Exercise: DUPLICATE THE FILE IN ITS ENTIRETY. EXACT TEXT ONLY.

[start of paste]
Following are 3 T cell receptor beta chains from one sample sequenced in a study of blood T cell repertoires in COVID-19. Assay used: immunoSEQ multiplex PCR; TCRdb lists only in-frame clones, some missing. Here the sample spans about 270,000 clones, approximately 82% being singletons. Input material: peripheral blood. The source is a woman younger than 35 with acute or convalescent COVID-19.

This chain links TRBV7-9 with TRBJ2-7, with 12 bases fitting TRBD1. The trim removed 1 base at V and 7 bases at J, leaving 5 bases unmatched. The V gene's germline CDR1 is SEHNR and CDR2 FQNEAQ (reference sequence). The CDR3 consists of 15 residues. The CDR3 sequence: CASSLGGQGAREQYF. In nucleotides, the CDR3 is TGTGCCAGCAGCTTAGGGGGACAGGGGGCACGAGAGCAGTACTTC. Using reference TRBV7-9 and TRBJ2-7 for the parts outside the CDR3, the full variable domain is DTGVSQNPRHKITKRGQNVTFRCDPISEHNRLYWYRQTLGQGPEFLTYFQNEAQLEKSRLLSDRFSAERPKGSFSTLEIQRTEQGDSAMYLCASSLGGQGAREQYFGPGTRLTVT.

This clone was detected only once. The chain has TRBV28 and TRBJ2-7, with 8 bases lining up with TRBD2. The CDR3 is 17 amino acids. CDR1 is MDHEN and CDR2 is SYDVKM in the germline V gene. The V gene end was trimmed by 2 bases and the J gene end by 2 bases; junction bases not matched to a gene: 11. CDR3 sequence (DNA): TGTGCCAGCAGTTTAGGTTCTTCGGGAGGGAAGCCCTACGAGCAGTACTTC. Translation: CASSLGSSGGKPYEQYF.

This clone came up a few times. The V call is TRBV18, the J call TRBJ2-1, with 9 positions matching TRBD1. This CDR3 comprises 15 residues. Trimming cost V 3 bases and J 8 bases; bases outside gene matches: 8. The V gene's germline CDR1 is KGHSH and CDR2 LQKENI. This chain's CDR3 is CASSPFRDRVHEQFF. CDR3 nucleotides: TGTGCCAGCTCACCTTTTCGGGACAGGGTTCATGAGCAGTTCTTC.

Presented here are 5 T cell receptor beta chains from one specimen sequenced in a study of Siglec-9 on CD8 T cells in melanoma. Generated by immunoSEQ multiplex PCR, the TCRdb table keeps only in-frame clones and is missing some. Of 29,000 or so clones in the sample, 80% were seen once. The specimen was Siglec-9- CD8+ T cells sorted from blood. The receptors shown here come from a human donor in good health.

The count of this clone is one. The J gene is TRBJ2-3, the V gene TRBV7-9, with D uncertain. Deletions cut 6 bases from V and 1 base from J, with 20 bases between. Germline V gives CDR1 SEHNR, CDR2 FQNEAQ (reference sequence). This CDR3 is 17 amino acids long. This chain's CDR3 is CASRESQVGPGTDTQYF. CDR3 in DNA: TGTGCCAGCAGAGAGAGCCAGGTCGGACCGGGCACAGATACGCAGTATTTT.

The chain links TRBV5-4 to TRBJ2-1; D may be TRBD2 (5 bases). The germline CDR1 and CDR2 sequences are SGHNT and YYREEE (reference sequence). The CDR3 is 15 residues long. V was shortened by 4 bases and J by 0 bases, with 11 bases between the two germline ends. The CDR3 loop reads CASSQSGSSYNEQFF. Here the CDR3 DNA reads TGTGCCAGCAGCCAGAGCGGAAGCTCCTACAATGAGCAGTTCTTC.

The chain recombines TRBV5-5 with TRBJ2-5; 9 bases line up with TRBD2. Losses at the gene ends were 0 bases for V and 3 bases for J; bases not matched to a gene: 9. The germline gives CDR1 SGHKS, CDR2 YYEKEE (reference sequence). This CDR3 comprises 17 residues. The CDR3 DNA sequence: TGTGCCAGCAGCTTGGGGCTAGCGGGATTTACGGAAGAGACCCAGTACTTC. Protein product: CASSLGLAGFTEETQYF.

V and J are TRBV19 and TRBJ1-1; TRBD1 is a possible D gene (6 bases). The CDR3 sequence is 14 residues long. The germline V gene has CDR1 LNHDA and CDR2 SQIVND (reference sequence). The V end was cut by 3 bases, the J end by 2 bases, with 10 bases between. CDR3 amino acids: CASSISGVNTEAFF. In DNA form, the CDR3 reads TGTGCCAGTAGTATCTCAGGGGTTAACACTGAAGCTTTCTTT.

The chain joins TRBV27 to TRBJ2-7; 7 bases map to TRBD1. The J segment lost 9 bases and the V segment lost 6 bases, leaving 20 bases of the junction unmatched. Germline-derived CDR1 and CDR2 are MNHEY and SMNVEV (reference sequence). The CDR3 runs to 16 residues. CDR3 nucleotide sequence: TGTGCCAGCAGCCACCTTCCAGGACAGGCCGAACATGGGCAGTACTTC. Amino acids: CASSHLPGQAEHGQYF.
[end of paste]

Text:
Following are 3 T cell receptor beta chains from one sample sequenced in a study of blood T cell repertoires in COVID-19. Assay used: immunoSEQ multiplex PCR; TCRdb lists only in-frame clones, some missing. Here the sample spans about 270,000 clones, approximately 82% being singletons. Input material: peripheral blood. The source is a woman younger than 35 with acute or convalescent COVID-19.

This chain links TRBV7-9 with TRBJ2-7, with 12 bases fitting TRBD1. The trim removed 1 base at V and 7 bases at J, leaving 5 bases unmatched. The V gene's germline CDR1 is SEHNR and CDR2 FQNEAQ (reference sequence). The CDR3 consists of 15 residues. The CDR3 sequence: CASSLGGQGAREQYF. In nucleotides, the CDR3 is TGTGCCAGCAGCTTAGGGGGACAGGGGGCACGAGAGCAGTACTTC. Using reference TRBV7-9 and TRBJ2-7 for the parts outside the CDR3, the full variable domain is DTGVSQNPRHKITKRGQNVTFRCDPISEHNRLYWYRQTLGQGPEFLTYFQNEAQLEKSRLLSDRFSAERPKGSFSTLEIQRTEQGDSAMYLCASSLGGQGAREQYFGPGTRLTVT.

This clone was detected only once. The chain has TRBV28 and TRBJ2-7, with 8 bases lining up with TRBD2. The CDR3 is 17 amino acids. CDR1 is MDHEN and CDR2 is SYDVKM in the germline V gene. The V gene end was trimmed by 2 bases and the J gene end by 2 bases; junction bases not matched to a gene: 11. CDR3 sequence (DNA): TGTGCCAGCAGTTTAGGTTCTTCGGGAGGGAAGCCCTACGAGCAGTACTTC. Translation: CASSLGSSGGKPYEQYF.

This clone came up a few times. The V call is TRBV18, the J call TRBJ2-1, with 9 positions matching TRBD1. This CDR3 comprises 15 residues. Trimming cost V 3 bases and J 8 bases; bases outside gene matches: 8. The V gene's germline CDR1 is KGHSH and CDR2 LQKENI. This chain's CDR3 is CASSPFRDRVHEQFF. CDR3 nucleotides: TGTGCCAGCTCACCTTTTCGGGACAGGGTTCATGAGCAGTTCTTC.

Presented here are 5 T cell receptor beta chains from one specimen sequenced in a study of Siglec-9 on CD8 T cells in melanoma. Generated by immunoSEQ multiplex PCR, the TCRdb table keeps only in-frame clones and is missing some. Of 29,000 or so clones in the sample, 80% were seen once. The specimen was Siglec-9- CD8+ T cells sorted from blood. The receptors shown here come from a human donor in good health.

The count of this clone is one. The J gene is TRBJ2-3, the V gene TRBV7-9, with D uncertain. Deletions cut 6 bases from V and 1 base from J, with 20 bases between. Germline V gives CDR1 SEHNR, CDR2 FQNEAQ (reference sequence). This CDR3 is 17 amino acids long. This chain's CDR3 is CASRESQVGPGTDTQYF. CDR3 in DNA: TGTGCCAGCAGAGAGAGCCAGGTCGGACCGGGCACAGATACGCAGTATTTT.

The chain links TRBV5-4 to TRBJ2-1; D may be TRBD2 (5 bases). The germline CDR1 and CDR2 sequences are SGHNT and YYREEE (reference sequence). The CDR3 is 15 residues long. V was shortened by 4 bases and J by 0 bases, with 11 bases between the two germline ends. The CDR3 loop reads CASSQSGSSYNEQFF. Here the CDR3 DNA reads TGTGCCAGCAGCCAGAGCGGAAGCTCCTACAATGAGCAGTTCTTC.

The chain recombines TRBV5-5 with TRBJ2-5; 9 bases line up with TRBD2. Losses at the gene ends were 0 bases for V and 3 bases for J; bases not matched to a gene: 9. The germline gives CDR1 SGHKS, CDR2 YYEKEE (reference sequence). This CDR3 comprises 17 residues. The CDR3 DNA sequence: TGTGCCAGCAGCTTGGGGCTAGCGGGATTTACGGAAGAGACCCAGTACTTC. Protein product: CASSLGLAGFTEETQYF.

V and J are TRBV19 and TRBJ1-1; TRBD1 is a possible D gene (6 bases). The CDR3 sequence is 14 residues long. The germline V gene has CDR1 LNHDA and CDR2 SQIVND (reference sequence). The V end was cut by 3 bases, the J end by 2 bases, with 10 bases between. CDR3 amino acids: CASSISGVNTEAFF. In DNA form, the CDR3 reads TGTGCCAGTAGTATCTCAGGGGTTAACACTGAAGCTTTCTTT.

The chain joins TRBV27 to TRBJ2-7; 7 bases map to TRBD1. The J segment lost 9 bases and the V segment lost 6 bases, leaving 20 bases of the junction unmatched. Germline-derived CDR1 and CDR2 are MNHEY and SMNVEV (reference sequence). The CDR3 runs to 16 residues. CDR3 nucleotide sequence: TGTGCCAGCAGCCACCTTCCAGGACAGGCCGAACATGGGCAGTACTTC. Amino acids: CASSHLPGQAEHGQYF.